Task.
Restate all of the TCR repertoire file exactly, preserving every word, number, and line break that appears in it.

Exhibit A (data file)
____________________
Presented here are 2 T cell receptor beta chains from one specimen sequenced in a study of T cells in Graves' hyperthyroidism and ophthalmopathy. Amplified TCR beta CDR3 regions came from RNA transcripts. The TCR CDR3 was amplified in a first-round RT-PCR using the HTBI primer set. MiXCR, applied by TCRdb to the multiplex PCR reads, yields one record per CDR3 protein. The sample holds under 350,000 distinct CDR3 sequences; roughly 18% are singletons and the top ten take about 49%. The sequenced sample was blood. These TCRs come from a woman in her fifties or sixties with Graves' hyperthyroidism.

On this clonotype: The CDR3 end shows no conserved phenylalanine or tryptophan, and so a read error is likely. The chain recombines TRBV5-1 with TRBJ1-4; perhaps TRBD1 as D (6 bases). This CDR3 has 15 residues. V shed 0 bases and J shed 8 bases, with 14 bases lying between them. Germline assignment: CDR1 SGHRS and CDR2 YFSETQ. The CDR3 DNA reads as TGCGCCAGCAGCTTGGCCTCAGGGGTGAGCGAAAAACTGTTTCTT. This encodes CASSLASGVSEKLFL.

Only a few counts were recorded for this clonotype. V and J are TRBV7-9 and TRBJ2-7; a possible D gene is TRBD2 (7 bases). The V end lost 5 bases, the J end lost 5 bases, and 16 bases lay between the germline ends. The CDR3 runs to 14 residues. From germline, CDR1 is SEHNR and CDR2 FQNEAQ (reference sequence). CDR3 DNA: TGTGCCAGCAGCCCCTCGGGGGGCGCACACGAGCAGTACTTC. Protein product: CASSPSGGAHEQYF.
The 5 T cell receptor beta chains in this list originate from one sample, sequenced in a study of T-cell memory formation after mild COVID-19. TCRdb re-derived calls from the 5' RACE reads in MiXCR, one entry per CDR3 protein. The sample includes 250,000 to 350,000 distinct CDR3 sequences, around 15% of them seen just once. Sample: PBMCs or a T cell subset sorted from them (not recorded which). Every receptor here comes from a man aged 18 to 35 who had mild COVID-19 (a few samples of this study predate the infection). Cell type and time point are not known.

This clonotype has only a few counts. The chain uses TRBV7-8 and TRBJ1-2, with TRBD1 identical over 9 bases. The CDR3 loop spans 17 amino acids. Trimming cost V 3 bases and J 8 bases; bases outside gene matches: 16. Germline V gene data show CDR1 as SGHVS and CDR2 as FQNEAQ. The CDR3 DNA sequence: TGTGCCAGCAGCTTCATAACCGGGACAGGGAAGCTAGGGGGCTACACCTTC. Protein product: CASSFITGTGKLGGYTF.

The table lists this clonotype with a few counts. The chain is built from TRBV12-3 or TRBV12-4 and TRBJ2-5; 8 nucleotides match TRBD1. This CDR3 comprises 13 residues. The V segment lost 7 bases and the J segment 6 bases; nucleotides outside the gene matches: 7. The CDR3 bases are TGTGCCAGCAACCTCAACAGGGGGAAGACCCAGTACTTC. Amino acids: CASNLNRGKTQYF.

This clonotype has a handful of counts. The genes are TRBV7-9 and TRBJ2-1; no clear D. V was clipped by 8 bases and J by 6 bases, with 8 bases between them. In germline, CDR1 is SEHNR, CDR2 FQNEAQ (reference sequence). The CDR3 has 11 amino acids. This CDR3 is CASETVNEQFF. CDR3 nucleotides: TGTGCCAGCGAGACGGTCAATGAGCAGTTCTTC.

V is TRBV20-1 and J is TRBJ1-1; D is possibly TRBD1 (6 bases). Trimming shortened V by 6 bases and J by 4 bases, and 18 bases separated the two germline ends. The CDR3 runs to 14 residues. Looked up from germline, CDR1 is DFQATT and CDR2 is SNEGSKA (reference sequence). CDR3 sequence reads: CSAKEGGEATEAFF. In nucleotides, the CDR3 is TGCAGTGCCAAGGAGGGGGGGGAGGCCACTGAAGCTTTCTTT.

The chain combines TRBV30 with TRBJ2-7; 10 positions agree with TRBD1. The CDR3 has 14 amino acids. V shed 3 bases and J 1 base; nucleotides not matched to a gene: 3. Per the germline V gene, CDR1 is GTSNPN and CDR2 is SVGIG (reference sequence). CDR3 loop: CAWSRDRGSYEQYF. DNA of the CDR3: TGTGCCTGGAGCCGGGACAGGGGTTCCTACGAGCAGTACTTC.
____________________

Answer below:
Presented here are 2 T cell receptor beta chains from one specimen sequenced in a study of T cells in Graves' hyperthyroidism and ophthalmopathy. Amplified TCR beta CDR3 regions came from RNA transcripts. The TCR CDR3 was amplified in a first-round RT-PCR using the HTBI primer set. MiXCR, applied by TCRdb to the multiplex PCR reads, yields one record per CDR3 protein. The sample holds under 350,000 distinct CDR3 sequences; roughly 18% are singletons and the top ten take about 49%. The sequenced sample was blood. These TCRs come from a woman in her fifties or sixties with Graves' hyperthyroidism.

On this clonotype: The CDR3 end shows no conserved phenylalanine or tryptophan, and so a read error is likely. The chain recombines TRBV5-1 with TRBJ1-4; perhaps TRBD1 as D (6 bases). This CDR3 has 15 residues. V shed 0 bases and J shed 8 bases, with 14 bases lying between them. Germline assignment: CDR1 SGHRS and CDR2 YFSETQ. The CDR3 DNA reads as TGCGCCAGCAGCTTGGCCTCAGGGGTGAGCGAAAAACTGTTTCTT. This encodes CASSLASGVSEKLFL.

Only a few counts were recorded for this clonotype. V and J are TRBV7-9 and TRBJ2-7; a possible D gene is TRBD2 (7 bases). The V end lost 5 bases, the J end lost 5 bases, and 16 bases lay between the germline ends. The CDR3 runs to 14 residues. From germline, CDR1 is SEHNR and CDR2 FQNEAQ (reference sequence). CDR3 DNA: TGTGCCAGCAGCCCCTCGGGGGGCGCACACGAGCAGTACTTC. Protein product: CASSPSGGAHEQYF.
The 5 T cell receptor beta chains in this list originate from one sample, sequenced in a study of T-cell memory formation after mild COVID-19. TCRdb re-derived calls from the 5' RACE reads in MiXCR, one entry per CDR3 protein. The sample includes 250,000 to 350,000 distinct CDR3 sequences, around 15% of them seen just once. Sample: PBMCs or a T cell subset sorted from them (not recorded which). Every receptor here comes from a man aged 18 to 35 who had mild COVID-19 (a few samples of this study predate the infection). Cell type and time point are not known.

This clonotype has only a few counts. The chain uses TRBV7-8 and TRBJ1-2, with TRBD1 identical over 9 bases. The CDR3 loop spans 17 amino acids. Trimming cost V 3 bases and J 8 bases; bases outside gene matches: 16. Germline V gene data show CDR1 as SGHVS and CDR2 as FQNEAQ. The CDR3 DNA sequence: TGTGCCAGCAGCTTCATAACCGGGACAGGGAAGCTAGGGGGCTACACCTTC. Protein product: CASSFITGTGKLGGYTF.

The table lists this clonotype with a few counts. The chain is built from TRBV12-3 or TRBV12-4 and TRBJ2-5; 8 nucleotides match TRBD1. This CDR3 comprises 13 residues. The V segment lost 7 bases and the J segment 6 bases; nucleotides outside the gene matches: 7. The CDR3 bases are TGTGCCAGCAACCTCAACAGGGGGAAGACCCAGTACTTC. Amino acids: CASNLNRGKTQYF.

This clonotype has a handful of counts. The genes are TRBV7-9 and TRBJ2-1; no clear D. V was clipped by 8 bases and J by 6 bases, with 8 bases between them. In germline, CDR1 is SEHNR, CDR2 FQNEAQ (reference sequence). The CDR3 has 11 amino acids. This CDR3 is CASETVNEQFF. CDR3 nucleotides: TGTGCCAGCGAGACGGTCAATGAGCAGTTCTTC.

V is TRBV20-1 and J is TRBJ1-1; D is possibly TRBD1 (6 bases). Trimming shortened V by 6 bases and J by 4 bases, and 18 bases separated the two germline ends. The CDR3 runs to 14 residues. Looked up from germline, CDR1 is DFQATT and CDR2 is SNEGSKA (reference sequence). CDR3 sequence reads: CSAKEGGEATEAFF. In nucleotides, the CDR3 is TGCAGTGCCAAGGAGGGGGGGGAGGCCACTGAAGCTTTCTTT.

The chain combines TRBV30 with TRBJ2-7; 10 positions agree with TRBD1. The CDR3 has 14 amino acids. V shed 3 bases and J 1 base; nucleotides not matched to a gene: 3. Per the germline V gene, CDR1 is GTSNPN and CDR2 is SVGIG (reference sequence). CDR3 loop: CAWSRDRGSYEQYF. DNA of the CDR3: TGTGCCTGGAGCCGGGACAGGGGTTCCTACGAGCAGTACTTC.